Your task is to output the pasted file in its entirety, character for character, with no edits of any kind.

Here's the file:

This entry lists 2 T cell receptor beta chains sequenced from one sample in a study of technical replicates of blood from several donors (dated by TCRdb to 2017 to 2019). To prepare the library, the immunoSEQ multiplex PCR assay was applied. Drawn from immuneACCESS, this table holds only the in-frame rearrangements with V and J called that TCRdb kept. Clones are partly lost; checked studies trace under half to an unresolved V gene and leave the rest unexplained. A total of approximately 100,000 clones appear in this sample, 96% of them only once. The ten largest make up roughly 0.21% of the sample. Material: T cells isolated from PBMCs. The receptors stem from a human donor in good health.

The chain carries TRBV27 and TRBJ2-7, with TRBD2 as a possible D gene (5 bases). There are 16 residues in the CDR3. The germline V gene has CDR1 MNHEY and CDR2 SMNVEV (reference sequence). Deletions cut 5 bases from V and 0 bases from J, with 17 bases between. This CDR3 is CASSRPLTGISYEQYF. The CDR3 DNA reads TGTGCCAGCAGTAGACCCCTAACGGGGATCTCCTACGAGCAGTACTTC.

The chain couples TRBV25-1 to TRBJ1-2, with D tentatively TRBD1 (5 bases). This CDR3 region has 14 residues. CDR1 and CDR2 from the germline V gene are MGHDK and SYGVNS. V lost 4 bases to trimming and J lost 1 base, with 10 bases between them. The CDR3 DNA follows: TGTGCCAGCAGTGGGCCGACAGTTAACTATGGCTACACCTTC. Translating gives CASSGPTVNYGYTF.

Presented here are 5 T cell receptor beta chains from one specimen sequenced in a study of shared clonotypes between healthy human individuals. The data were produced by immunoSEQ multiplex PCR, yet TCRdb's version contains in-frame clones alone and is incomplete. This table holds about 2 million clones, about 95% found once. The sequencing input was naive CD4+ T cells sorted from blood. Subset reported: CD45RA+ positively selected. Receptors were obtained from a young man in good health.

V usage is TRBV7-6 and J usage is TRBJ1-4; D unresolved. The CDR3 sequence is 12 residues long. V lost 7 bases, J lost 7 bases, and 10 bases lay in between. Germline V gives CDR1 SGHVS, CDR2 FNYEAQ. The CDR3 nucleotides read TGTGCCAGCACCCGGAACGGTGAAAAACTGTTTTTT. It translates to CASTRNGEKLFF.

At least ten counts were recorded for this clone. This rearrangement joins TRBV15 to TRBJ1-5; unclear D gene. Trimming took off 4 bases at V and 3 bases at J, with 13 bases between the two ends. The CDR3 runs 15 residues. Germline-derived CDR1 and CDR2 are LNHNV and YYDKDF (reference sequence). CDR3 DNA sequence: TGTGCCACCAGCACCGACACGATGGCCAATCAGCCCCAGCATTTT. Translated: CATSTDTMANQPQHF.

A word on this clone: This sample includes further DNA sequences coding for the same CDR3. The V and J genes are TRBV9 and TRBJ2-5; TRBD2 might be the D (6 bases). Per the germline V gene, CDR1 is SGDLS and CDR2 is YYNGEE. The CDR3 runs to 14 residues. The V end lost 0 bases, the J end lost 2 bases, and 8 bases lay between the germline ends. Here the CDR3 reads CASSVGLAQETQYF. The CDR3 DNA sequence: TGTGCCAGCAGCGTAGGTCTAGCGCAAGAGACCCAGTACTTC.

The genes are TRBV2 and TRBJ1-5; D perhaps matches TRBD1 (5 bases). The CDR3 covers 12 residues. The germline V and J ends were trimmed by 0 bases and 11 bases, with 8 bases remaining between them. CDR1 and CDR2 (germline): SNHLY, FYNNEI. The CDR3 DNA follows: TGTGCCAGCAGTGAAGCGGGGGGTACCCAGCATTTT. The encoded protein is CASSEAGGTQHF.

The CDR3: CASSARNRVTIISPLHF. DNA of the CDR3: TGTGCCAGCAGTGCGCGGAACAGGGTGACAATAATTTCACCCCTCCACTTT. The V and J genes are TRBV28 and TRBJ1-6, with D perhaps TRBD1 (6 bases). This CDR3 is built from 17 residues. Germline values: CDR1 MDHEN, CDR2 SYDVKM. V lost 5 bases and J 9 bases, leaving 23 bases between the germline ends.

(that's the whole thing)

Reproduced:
This entry lists 2 T cell receptor beta chains sequenced from one sample in a study of technical replicates of blood from several donors (dated by TCRdb to 2017 to 2019). To prepare the library, the immunoSEQ multiplex PCR assay was applied. Drawn from immuneACCESS, this table holds only the in-frame rearrangements with V and J called that TCRdb kept. Clones are partly lost; checked studies trace under half to an unresolved V gene and leave the rest unexplained. A total of approximately 100,000 clones appear in this sample, 96% of them only once. The ten largest make up roughly 0.21% of the sample. Material: T cells isolated from PBMCs. The receptors stem from a human donor in good health.

The chain carries TRBV27 and TRBJ2-7, with TRBD2 as a possible D gene (5 bases). There are 16 residues in the CDR3. The germline V gene has CDR1 MNHEY and CDR2 SMNVEV (reference sequence). Deletions cut 5 bases from V and 0 bases from J, with 17 bases between. This CDR3 is CASSRPLTGISYEQYF. The CDR3 DNA reads TGTGCCAGCAGTAGACCCCTAACGGGGATCTCCTACGAGCAGTACTTC.

The chain couples TRBV25-1 to TRBJ1-2, with D tentatively TRBD1 (5 bases). This CDR3 region has 14 residues. CDR1 and CDR2 from the germline V gene are MGHDK and SYGVNS. V lost 4 bases to trimming and J lost 1 base, with 10 bases between them. The CDR3 DNA follows: TGTGCCAGCAGTGGGCCGACAGTTAACTATGGCTACACCTTC. Translating gives CASSGPTVNYGYTF.

Presented here are 5 T cell receptor beta chains from one specimen sequenced in a study of shared clonotypes between healthy human individuals. The data were produced by immunoSEQ multiplex PCR, yet TCRdb's version contains in-frame clones alone and is incomplete. This table holds about 2 million clones, about 95% found once. The sequencing input was naive CD4+ T cells sorted from blood. Subset reported: CD45RA+ positively selected. Receptors were obtained from a young man in good health.

V usage is TRBV7-6 and J usage is TRBJ1-4; D unresolved. The CDR3 sequence is 12 residues long. V lost 7 bases, J lost 7 bases, and 10 bases lay in between. Germline V gives CDR1 SGHVS, CDR2 FNYEAQ. The CDR3 nucleotides read TGTGCCAGCACCCGGAACGGTGAAAAACTGTTTTTT. It translates to CASTRNGEKLFF.

At least ten counts were recorded for this clone. This rearrangement joins TRBV15 to TRBJ1-5; unclear D gene. Trimming took off 4 bases at V and 3 bases at J, with 13 bases between the two ends. The CDR3 runs 15 residues. Germline-derived CDR1 and CDR2 are LNHNV and YYDKDF (reference sequence). CDR3 DNA sequence: TGTGCCACCAGCACCGACACGATGGCCAATCAGCCCCAGCATTTT. Translated: CATSTDTMANQPQHF.

A word on this clone: This sample includes further DNA sequences coding for the same CDR3. The V and J genes are TRBV9 and TRBJ2-5; TRBD2 might be the D (6 bases). Per the germline V gene, CDR1 is SGDLS and CDR2 is YYNGEE. The CDR3 runs to 14 residues. The V end lost 0 bases, the J end lost 2 bases, and 8 bases lay between the germline ends. Here the CDR3 reads CASSVGLAQETQYF. The CDR3 DNA sequence: TGTGCCAGCAGCGTAGGTCTAGCGCAAGAGACCCAGTACTTC.

The genes are TRBV2 and TRBJ1-5; D perhaps matches TRBD1 (5 bases). The CDR3 covers 12 residues. The germline V and J ends were trimmed by 0 bases and 11 bases, with 8 bases remaining between them. CDR1 and CDR2 (germline): SNHLY, FYNNEI. The CDR3 DNA follows: TGTGCCAGCAGTGAAGCGGGGGGTACCCAGCATTTT. The encoded protein is CASSEAGGTQHF.

The CDR3: CASSARNRVTIISPLHF. DNA of the CDR3: TGTGCCAGCAGTGCGCGGAACAGGGTGACAATAATTTCACCCCTCCACTTT. The V and J genes are TRBV28 and TRBJ1-6, with D perhaps TRBD1 (6 bases). This CDR3 is built from 17 residues. Germline values: CDR1 MDHEN, CDR2 SYDVKM. V lost 5 bases and J 9 bases, leaving 23 bases between the germline ends.